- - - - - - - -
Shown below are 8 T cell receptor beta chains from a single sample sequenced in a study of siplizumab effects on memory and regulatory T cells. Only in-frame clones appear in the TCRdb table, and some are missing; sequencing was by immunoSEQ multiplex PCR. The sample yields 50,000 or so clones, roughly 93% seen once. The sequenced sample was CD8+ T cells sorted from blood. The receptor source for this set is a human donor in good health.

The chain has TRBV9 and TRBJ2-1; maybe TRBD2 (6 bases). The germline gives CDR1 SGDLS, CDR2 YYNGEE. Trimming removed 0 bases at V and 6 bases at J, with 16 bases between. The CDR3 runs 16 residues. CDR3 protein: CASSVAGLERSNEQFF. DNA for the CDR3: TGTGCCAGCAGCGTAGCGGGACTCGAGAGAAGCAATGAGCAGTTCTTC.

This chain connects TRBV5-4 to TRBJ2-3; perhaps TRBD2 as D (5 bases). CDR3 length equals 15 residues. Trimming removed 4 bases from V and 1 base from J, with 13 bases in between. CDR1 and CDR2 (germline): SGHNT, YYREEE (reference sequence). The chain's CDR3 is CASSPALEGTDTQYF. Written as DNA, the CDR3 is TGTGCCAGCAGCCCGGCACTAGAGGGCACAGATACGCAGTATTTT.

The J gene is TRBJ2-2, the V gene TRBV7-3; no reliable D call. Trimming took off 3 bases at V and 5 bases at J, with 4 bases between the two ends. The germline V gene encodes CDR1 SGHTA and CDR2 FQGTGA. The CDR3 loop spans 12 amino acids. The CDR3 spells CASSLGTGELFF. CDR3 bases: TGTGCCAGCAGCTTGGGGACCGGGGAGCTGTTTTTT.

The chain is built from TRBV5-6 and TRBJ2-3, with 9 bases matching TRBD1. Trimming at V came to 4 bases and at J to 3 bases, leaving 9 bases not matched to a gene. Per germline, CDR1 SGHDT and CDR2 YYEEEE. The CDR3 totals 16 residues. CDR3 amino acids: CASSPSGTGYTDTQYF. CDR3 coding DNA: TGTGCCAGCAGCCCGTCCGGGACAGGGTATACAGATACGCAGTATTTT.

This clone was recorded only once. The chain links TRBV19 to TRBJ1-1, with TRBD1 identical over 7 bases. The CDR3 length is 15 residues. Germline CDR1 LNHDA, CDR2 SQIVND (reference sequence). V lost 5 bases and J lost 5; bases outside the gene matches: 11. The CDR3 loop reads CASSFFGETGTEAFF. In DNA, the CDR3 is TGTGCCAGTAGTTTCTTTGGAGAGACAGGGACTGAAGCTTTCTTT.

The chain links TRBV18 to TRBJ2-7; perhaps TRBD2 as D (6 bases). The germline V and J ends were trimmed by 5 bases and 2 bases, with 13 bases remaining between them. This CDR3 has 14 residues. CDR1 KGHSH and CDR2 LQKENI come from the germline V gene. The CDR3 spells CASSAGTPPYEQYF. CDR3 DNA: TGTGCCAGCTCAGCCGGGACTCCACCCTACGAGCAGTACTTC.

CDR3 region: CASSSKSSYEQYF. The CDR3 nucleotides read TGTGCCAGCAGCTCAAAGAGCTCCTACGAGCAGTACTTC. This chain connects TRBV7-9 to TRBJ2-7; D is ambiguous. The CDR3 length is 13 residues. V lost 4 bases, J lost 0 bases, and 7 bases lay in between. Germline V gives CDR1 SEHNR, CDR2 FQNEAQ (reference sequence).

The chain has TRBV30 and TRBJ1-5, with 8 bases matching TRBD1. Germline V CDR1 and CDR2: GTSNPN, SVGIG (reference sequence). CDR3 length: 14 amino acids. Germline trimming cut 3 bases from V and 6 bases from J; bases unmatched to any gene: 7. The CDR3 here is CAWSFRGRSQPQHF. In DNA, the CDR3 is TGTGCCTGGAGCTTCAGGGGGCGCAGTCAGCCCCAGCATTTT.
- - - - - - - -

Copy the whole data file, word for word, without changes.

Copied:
Shown below are 8 T cell receptor beta chains from a single sample sequenced in a study of siplizumab effects on memory and regulatory T cells. Only in-frame clones appear in the TCRdb table, and some are missing; sequencing was by immunoSEQ multiplex PCR. The sample yields 50,000 or so clones, roughly 93% seen once. The sequenced sample was CD8+ T cells sorted from blood. The receptor source for this set is a human donor in good health.

The chain has TRBV9 and TRBJ2-1; maybe TRBD2 (6 bases). The germline gives CDR1 SGDLS, CDR2 YYNGEE. Trimming removed 0 bases at V and 6 bases at J, with 16 bases between. The CDR3 runs 16 residues. CDR3 protein: CASSVAGLERSNEQFF. DNA for the CDR3: TGTGCCAGCAGCGTAGCGGGACTCGAGAGAAGCAATGAGCAGTTCTTC.

This chain connects TRBV5-4 to TRBJ2-3; perhaps TRBD2 as D (5 bases). CDR3 length equals 15 residues. Trimming removed 4 bases from V and 1 base from J, with 13 bases in between. CDR1 and CDR2 (germline): SGHNT, YYREEE (reference sequence). The chain's CDR3 is CASSPALEGTDTQYF. Written as DNA, the CDR3 is TGTGCCAGCAGCCCGGCACTAGAGGGCACAGATACGCAGTATTTT.

The J gene is TRBJ2-2, the V gene TRBV7-3; no reliable D call. Trimming took off 3 bases at V and 5 bases at J, with 4 bases between the two ends. The germline V gene encodes CDR1 SGHTA and CDR2 FQGTGA. The CDR3 loop spans 12 amino acids. The CDR3 spells CASSLGTGELFF. CDR3 bases: TGTGCCAGCAGCTTGGGGACCGGGGAGCTGTTTTTT.

The chain is built from TRBV5-6 and TRBJ2-3, with 9 bases matching TRBD1. Trimming at V came to 4 bases and at J to 3 bases, leaving 9 bases not matched to a gene. Per germline, CDR1 SGHDT and CDR2 YYEEEE. The CDR3 totals 16 residues. CDR3 amino acids: CASSPSGTGYTDTQYF. CDR3 coding DNA: TGTGCCAGCAGCCCGTCCGGGACAGGGTATACAGATACGCAGTATTTT.

This clone was recorded only once. The chain links TRBV19 to TRBJ1-1, with TRBD1 identical over 7 bases. The CDR3 length is 15 residues. Germline CDR1 LNHDA, CDR2 SQIVND (reference sequence). V lost 5 bases and J lost 5; bases outside the gene matches: 11. The CDR3 loop reads CASSFFGETGTEAFF. In DNA, the CDR3 is TGTGCCAGTAGTTTCTTTGGAGAGACAGGGACTGAAGCTTTCTTT.

The chain links TRBV18 to TRBJ2-7; perhaps TRBD2 as D (6 bases). The germline V and J ends were trimmed by 5 bases and 2 bases, with 13 bases remaining between them. This CDR3 has 14 residues. CDR1 KGHSH and CDR2 LQKENI come from the germline V gene. The CDR3 spells CASSAGTPPYEQYF. CDR3 DNA: TGTGCCAGCTCAGCCGGGACTCCACCCTACGAGCAGTACTTC.

CDR3 region: CASSSKSSYEQYF. The CDR3 nucleotides read TGTGCCAGCAGCTCAAAGAGCTCCTACGAGCAGTACTTC. This chain connects TRBV7-9 to TRBJ2-7; D is ambiguous. The CDR3 length is 13 residues. V lost 4 bases, J lost 0 bases, and 7 bases lay in between. Germline V gives CDR1 SEHNR, CDR2 FQNEAQ (reference sequence).

The chain has TRBV30 and TRBJ1-5, with 8 bases matching TRBD1. Germline V CDR1 and CDR2: GTSNPN, SVGIG (reference sequence). CDR3 length: 14 amino acids. Germline trimming cut 3 bases from V and 6 bases from J; bases unmatched to any gene: 7. The CDR3 here is CAWSFRGRSQPQHF. In DNA, the CDR3 is TGTGCCTGGAGCTTCAGGGGGCGCAGTCAGCCCCAGCATTTT.